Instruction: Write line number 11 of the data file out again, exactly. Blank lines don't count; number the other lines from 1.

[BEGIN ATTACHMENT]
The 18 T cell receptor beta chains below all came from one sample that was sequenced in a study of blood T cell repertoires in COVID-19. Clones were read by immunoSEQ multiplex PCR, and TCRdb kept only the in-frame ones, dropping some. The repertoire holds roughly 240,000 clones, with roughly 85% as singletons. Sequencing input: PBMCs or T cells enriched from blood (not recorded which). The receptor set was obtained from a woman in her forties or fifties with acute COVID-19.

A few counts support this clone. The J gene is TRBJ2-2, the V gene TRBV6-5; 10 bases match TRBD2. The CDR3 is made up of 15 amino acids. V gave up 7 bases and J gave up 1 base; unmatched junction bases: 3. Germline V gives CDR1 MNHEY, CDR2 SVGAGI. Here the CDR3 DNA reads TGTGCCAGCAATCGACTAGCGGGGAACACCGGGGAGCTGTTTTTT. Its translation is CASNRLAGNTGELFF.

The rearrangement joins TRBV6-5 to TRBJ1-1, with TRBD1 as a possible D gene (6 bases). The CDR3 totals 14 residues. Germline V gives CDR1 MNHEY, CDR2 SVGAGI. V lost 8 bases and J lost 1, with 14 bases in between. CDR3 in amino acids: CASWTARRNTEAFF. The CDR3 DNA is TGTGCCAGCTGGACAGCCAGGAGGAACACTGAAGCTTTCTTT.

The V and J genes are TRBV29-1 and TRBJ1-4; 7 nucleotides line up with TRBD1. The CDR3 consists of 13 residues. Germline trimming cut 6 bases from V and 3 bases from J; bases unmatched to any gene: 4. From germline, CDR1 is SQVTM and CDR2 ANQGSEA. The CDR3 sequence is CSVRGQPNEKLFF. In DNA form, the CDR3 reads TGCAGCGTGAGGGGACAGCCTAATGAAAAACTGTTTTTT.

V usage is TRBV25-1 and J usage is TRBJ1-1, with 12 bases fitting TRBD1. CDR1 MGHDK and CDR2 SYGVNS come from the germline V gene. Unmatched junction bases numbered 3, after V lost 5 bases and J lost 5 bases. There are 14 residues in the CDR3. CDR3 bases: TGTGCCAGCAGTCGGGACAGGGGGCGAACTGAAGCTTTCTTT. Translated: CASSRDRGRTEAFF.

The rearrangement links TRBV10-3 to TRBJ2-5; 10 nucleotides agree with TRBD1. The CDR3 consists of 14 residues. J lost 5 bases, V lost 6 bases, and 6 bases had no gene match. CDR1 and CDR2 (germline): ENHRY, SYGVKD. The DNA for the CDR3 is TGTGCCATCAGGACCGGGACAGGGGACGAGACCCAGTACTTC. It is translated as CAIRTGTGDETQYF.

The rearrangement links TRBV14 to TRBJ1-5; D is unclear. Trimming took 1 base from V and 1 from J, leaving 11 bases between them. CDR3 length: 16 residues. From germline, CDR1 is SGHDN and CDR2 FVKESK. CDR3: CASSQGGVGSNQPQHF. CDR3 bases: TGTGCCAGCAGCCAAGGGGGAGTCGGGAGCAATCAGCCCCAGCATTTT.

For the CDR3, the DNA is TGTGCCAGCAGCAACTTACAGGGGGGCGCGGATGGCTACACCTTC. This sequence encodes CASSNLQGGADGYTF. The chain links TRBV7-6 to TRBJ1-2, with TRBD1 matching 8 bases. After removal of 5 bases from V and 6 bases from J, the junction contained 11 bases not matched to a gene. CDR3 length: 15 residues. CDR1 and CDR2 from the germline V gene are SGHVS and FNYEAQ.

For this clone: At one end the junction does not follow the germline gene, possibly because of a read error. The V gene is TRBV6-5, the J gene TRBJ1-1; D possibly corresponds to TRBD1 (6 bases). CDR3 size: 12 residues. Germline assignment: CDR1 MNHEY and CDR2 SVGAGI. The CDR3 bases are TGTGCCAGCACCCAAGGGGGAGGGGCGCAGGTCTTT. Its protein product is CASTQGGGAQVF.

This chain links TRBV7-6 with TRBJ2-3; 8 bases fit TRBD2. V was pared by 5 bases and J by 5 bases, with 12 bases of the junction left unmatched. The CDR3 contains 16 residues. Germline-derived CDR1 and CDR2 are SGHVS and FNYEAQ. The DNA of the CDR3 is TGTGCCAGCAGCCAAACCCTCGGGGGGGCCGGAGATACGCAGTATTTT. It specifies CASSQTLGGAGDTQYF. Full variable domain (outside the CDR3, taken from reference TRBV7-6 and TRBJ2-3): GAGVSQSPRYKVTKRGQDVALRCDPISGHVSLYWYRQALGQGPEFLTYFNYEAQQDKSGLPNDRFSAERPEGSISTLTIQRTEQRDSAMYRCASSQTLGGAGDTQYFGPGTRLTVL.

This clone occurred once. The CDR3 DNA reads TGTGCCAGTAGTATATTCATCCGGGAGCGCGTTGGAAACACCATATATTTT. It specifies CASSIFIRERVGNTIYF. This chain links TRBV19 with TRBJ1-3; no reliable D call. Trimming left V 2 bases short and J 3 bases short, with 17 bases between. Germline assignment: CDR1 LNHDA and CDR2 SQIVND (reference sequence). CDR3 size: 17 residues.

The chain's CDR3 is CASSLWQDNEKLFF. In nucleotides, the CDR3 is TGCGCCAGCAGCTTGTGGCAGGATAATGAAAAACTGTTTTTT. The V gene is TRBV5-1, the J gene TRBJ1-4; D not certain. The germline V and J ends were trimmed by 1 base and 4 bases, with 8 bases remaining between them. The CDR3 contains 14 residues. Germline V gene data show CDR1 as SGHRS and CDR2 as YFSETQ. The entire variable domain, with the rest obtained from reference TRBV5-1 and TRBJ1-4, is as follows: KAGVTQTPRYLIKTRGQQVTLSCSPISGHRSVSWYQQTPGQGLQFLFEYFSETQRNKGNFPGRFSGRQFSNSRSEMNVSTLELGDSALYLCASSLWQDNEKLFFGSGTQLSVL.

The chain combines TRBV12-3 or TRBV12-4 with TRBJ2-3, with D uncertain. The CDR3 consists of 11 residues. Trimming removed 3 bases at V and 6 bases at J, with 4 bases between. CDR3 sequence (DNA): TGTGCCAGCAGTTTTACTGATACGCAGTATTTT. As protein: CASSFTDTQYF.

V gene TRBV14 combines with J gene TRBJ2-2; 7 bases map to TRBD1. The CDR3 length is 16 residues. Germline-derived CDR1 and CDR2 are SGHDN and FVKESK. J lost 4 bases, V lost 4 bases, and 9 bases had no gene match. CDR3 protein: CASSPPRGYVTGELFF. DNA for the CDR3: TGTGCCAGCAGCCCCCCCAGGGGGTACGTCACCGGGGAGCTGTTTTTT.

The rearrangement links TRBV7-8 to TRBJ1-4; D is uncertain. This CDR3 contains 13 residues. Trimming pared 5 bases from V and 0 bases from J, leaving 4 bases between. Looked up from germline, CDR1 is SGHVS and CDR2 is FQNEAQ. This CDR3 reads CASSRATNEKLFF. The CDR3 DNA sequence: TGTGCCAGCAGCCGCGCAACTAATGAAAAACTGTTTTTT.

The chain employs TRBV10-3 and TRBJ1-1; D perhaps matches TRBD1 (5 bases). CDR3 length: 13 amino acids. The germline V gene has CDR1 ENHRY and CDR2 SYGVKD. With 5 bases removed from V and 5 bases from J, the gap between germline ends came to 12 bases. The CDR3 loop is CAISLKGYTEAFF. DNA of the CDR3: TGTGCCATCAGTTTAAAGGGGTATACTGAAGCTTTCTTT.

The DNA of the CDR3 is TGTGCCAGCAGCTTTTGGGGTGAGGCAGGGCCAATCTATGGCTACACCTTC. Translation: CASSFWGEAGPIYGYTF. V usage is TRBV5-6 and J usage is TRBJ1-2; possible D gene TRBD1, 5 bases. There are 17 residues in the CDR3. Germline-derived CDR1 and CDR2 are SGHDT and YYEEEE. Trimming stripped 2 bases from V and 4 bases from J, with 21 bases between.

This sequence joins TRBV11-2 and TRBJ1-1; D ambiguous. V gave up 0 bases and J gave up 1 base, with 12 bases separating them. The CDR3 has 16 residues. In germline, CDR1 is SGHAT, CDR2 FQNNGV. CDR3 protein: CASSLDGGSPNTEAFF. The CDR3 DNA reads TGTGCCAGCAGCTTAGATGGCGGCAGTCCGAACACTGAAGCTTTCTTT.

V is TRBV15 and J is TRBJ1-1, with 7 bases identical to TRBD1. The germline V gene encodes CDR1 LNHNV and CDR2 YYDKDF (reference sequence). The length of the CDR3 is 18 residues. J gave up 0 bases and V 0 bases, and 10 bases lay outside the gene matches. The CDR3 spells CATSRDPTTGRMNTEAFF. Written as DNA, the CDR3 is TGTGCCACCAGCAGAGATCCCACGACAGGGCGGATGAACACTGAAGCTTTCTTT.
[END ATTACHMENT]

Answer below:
This clone occurred once. The CDR3 DNA reads TGTGCCAGTAGTATATTCATCCGGGAGCGCGTTGGAAACACCATATATTTT. It specifies CASSIFIRERVGNTIYF. This chain links TRBV19 with TRBJ1-3; no reliable D call. Trimming left V 2 bases short and J 3 bases short, with 17 bases between. Germline assignment: CDR1 LNHDA and CDR2 SQIVND (reference sequence). CDR3 size: 17 residues.